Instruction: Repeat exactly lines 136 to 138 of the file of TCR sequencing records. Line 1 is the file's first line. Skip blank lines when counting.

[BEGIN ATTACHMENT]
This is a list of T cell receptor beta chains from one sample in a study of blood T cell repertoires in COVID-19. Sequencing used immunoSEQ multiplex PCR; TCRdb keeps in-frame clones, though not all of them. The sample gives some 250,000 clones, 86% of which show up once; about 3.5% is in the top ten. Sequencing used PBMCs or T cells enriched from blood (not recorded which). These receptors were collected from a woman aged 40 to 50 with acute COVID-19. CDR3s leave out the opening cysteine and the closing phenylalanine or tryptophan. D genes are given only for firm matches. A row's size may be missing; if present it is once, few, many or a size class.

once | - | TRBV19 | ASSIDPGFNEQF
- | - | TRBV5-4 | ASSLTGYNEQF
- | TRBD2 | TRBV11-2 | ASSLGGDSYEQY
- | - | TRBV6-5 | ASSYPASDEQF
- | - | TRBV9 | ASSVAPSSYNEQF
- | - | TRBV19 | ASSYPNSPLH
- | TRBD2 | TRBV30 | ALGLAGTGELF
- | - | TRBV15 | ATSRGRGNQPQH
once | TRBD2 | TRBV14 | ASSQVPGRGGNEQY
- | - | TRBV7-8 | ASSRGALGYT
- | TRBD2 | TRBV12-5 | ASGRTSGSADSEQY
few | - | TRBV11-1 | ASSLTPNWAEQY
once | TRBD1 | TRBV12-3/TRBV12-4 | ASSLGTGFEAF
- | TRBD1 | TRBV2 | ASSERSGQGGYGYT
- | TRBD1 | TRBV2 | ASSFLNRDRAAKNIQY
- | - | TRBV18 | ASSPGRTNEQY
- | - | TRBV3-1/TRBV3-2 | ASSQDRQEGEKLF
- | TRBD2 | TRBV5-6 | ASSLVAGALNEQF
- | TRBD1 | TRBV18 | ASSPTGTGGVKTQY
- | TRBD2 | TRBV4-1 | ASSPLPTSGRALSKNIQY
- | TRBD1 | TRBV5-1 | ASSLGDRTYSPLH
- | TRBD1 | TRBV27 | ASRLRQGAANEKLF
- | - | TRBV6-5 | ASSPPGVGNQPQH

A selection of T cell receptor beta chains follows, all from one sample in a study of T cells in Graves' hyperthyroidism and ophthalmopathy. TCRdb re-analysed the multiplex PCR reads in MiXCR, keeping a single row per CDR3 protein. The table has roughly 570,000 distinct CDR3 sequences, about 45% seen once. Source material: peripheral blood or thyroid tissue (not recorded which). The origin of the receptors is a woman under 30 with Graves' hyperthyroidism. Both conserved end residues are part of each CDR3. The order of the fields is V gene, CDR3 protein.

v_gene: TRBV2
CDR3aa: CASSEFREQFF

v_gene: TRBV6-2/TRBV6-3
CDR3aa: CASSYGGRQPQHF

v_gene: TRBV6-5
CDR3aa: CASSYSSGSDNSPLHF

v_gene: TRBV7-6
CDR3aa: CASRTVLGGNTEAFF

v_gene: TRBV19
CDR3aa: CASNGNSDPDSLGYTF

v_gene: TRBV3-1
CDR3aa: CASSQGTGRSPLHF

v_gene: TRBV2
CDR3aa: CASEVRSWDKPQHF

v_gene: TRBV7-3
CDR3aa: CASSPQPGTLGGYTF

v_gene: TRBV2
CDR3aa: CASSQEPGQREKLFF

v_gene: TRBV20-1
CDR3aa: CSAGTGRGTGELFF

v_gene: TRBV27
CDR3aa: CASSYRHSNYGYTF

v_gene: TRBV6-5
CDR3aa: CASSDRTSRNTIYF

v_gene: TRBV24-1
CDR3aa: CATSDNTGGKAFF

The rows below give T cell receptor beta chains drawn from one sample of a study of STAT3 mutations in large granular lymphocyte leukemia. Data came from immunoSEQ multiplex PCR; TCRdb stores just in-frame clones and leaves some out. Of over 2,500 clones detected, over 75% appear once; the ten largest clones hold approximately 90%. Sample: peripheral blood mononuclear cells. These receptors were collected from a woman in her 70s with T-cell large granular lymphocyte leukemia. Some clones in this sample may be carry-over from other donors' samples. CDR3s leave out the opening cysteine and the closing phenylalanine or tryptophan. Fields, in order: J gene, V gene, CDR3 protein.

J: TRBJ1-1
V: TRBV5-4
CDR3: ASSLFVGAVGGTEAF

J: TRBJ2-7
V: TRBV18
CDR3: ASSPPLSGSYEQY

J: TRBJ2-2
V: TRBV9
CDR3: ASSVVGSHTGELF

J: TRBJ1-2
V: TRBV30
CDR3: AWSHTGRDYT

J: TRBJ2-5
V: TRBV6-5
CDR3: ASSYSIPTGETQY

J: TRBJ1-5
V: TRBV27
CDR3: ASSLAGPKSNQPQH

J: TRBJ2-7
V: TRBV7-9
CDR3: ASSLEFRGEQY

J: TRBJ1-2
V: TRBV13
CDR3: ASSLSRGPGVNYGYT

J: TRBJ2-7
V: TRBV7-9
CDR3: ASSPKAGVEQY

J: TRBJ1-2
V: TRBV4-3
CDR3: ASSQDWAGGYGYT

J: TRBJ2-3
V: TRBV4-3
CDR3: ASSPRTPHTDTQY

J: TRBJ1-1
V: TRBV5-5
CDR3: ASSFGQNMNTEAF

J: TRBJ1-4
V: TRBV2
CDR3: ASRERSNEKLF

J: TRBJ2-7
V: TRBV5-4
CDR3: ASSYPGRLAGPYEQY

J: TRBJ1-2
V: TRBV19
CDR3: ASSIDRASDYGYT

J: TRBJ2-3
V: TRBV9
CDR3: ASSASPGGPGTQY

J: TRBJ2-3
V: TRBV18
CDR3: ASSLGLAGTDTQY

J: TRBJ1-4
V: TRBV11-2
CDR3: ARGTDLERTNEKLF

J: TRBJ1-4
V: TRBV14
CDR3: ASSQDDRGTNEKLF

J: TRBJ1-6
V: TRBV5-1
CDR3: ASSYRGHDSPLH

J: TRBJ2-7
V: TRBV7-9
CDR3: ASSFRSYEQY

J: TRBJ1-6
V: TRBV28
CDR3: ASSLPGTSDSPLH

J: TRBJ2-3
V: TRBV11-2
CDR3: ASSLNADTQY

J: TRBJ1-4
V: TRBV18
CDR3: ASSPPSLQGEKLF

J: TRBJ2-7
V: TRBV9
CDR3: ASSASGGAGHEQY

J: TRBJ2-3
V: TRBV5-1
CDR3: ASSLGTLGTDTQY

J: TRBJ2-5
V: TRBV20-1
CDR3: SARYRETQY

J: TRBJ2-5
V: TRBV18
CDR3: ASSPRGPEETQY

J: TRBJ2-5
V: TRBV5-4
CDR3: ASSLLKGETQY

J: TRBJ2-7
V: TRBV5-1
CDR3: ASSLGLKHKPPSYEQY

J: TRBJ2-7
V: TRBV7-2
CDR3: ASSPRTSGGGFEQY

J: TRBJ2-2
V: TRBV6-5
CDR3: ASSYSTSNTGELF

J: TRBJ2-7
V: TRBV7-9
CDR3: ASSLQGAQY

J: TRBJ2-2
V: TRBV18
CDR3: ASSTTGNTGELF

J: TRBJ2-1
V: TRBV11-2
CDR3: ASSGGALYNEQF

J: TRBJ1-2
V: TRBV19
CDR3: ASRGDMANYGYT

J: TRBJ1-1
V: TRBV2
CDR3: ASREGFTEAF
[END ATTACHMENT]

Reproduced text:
CDR3: ASSPRGPEETQY

J: TRBJ2-5
V: TRBV5-4